Interestingly, Spiros Zodhiates writes that "believers can never make conclusive decisions about things, but can only confirm those decisions which have already been made by God Himself as conclusive in the general context of his kingdom" (The Complete Word Study: New Testament. Page 60). Zodhiates' words appear to be supported by Deuteronomy 1:17, where we are told that the OT judges were not to be influenced by man because "the judgment belongs to God." Jehoshaphat similarly reminded the judges of his time that they were judges for Jehovah (2 Chron. 19:6, 7). Christian "judges," therefore, can only allow or forbid what has already been permitted or forbidden in heaven. God does not follow the dictates of mere men on earth; they submit themselves to his judicial decisions. Put another way--heaven dictates to earth, not earth to heaven

Friday, February 23, 2018

Foundation Stone: The Apostles or Christ?

Jesus is the foundation of the Christian ecclesia. While I have always taken Eph. 2:20 as a reference to the apostles and prophets as "secondary foundation stones" with Jesus as the "primary foundation stone" or cornerstone of the Christian communitas fidelis--it must be admitted that there is another possible (grammatical) understanding of this verse.

Ralph Earle notes that while it is "often assumed that Paul here declares 'the apostles and the prophets' (probably NT prophets) to be the foundation on which the Church is built," this conclusion does not necessarily follow from the syntax and grammar of the text. Earle refers to Meyers' observation that the foundation in Eph. 2:20 is Christ. Meyers writes: "The apostles and prophets are not the foundation, but have laid it."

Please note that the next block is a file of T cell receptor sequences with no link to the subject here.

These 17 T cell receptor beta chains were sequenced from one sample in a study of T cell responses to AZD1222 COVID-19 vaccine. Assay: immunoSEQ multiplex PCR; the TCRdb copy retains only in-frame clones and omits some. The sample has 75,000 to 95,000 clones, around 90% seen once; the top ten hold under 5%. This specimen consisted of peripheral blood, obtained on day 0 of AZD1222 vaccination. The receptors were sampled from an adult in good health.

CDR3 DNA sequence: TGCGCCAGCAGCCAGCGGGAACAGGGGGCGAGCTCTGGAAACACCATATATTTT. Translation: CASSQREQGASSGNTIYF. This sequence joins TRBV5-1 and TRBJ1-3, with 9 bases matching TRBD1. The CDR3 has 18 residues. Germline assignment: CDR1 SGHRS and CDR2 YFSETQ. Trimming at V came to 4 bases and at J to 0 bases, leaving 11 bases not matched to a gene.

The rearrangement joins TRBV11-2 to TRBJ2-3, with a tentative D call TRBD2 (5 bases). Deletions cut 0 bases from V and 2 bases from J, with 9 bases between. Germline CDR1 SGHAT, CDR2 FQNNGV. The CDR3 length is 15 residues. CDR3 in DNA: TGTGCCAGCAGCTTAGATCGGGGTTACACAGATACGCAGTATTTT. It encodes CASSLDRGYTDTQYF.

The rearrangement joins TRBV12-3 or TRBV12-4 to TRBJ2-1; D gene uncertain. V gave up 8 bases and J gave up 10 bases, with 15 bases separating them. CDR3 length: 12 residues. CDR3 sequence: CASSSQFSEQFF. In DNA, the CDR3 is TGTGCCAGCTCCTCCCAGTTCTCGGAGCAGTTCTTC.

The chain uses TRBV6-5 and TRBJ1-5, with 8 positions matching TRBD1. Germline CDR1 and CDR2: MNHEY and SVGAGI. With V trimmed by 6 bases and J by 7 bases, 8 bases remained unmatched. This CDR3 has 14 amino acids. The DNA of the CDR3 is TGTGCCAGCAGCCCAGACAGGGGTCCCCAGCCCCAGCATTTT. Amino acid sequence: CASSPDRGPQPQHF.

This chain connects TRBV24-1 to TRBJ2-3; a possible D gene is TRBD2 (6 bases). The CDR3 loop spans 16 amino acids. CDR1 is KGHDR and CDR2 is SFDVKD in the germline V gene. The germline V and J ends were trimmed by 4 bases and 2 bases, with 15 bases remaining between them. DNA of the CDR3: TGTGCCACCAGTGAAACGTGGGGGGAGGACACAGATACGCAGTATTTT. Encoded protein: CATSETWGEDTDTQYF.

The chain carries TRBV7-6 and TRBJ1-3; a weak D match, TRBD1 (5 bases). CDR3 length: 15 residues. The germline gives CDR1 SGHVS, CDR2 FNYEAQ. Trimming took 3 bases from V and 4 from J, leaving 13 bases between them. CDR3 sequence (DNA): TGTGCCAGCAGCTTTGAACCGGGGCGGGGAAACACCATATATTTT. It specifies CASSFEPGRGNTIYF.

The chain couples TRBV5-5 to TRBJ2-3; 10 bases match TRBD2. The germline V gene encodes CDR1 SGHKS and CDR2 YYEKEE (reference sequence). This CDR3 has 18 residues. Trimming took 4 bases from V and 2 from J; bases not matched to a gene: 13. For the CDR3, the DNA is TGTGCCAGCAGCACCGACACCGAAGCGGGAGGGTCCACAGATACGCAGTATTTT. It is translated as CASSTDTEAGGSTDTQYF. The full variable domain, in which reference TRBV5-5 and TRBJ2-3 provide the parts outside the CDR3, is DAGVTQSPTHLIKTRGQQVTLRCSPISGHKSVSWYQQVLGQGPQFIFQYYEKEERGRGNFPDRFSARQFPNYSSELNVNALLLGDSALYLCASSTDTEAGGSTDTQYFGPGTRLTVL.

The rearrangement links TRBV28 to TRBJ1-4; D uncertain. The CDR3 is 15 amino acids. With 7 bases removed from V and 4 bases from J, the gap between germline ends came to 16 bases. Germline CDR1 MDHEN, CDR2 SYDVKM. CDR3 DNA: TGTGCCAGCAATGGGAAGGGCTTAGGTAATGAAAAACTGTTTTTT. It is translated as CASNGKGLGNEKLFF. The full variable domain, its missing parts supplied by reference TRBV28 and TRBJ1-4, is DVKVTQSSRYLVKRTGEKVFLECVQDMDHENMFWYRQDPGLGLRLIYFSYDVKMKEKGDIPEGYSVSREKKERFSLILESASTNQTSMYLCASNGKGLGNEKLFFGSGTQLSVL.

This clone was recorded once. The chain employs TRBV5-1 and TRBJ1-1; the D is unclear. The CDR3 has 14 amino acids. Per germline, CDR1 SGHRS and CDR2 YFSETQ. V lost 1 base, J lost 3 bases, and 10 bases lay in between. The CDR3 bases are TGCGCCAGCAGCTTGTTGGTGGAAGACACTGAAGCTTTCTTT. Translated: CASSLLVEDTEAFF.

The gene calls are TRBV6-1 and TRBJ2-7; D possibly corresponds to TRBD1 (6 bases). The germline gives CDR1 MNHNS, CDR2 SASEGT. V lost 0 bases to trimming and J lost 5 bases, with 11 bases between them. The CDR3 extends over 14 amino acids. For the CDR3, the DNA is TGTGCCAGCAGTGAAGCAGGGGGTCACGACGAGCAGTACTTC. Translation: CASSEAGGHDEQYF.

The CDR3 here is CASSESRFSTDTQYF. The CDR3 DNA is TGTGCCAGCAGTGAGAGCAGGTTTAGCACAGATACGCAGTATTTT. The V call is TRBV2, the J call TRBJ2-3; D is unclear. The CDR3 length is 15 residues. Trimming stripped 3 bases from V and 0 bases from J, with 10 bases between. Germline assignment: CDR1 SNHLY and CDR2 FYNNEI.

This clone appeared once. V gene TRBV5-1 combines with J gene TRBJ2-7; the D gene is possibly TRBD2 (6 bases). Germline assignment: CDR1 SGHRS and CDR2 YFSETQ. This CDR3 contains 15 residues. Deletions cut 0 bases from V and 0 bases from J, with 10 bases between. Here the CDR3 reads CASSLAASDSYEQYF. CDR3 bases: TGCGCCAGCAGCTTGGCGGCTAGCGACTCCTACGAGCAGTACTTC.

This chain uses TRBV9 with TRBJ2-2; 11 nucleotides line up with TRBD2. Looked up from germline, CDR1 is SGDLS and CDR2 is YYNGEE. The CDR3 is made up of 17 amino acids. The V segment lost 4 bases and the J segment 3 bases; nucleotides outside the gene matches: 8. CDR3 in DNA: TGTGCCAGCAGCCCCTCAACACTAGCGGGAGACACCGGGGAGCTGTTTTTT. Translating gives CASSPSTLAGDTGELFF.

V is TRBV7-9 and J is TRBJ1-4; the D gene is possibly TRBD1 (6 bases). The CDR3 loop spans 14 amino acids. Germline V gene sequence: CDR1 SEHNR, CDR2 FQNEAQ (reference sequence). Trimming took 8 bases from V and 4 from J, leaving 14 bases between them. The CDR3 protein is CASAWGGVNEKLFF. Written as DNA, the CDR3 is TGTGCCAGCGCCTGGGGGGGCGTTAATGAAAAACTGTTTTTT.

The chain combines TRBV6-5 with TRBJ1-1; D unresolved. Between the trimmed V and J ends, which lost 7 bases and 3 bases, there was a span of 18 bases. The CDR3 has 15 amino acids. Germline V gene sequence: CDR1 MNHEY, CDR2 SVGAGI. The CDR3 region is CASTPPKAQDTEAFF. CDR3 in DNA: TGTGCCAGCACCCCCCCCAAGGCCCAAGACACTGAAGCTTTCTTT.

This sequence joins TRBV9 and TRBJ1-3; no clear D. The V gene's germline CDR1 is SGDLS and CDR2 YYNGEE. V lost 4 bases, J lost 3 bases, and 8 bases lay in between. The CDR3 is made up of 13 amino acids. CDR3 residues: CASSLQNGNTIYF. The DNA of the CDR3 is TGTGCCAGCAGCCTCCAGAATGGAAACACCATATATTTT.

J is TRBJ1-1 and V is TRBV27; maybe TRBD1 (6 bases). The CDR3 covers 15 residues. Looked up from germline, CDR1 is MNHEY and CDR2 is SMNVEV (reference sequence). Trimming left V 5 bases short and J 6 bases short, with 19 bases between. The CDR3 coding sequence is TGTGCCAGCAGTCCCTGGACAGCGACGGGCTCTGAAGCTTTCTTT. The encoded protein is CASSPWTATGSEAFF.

Indeed it is possible to construe the genitive in this way ("TWN APOSTOLWN KAI PROFHTWN"), namely as a genitive of possession (not as a genitive of apposition). Nevertheless, I have no problem with viewing the apostles as secondary rather than primary foundation stones.

David Aune also maintains that while Eph. 2:20 can be taken as a genitive of apposition, Paul speaks of Jesus Christ "as the basic QEMELIOS, "foundation" (1 Cor 3:11)." See Aune's Word commentary on Revelation (page 1157). While the apostles are called foundation stones of New Jerusalem (the glorified EKKLHSIA TOU QEOU)--this appellation in no way conflicts with the verses that declare Christ to be the foundation anymore than do those passages which speak of both Christ and his ecclesia as "the seed of Abraham" (Gal. 3:16, 29):

"Peter applies Isaiah's prophecy concerning the cornerstone to Christ. It is noteworthy that a cornerstone controls the design of the building and holds the structure together. In the NT, the symbol of the foundation stone is used both of Christ (1 Cor 3:11) and of the apostles and prophets (Eph 2:20). But only Christ combines the functions of both foundation stone and cornerstone" (1 and 2 Peter, Jude. Norman Hillyer. P. 62-63).

Tuesday, February 20, 2018

Book Review: D.A. Carson's "The Farewell Discourse"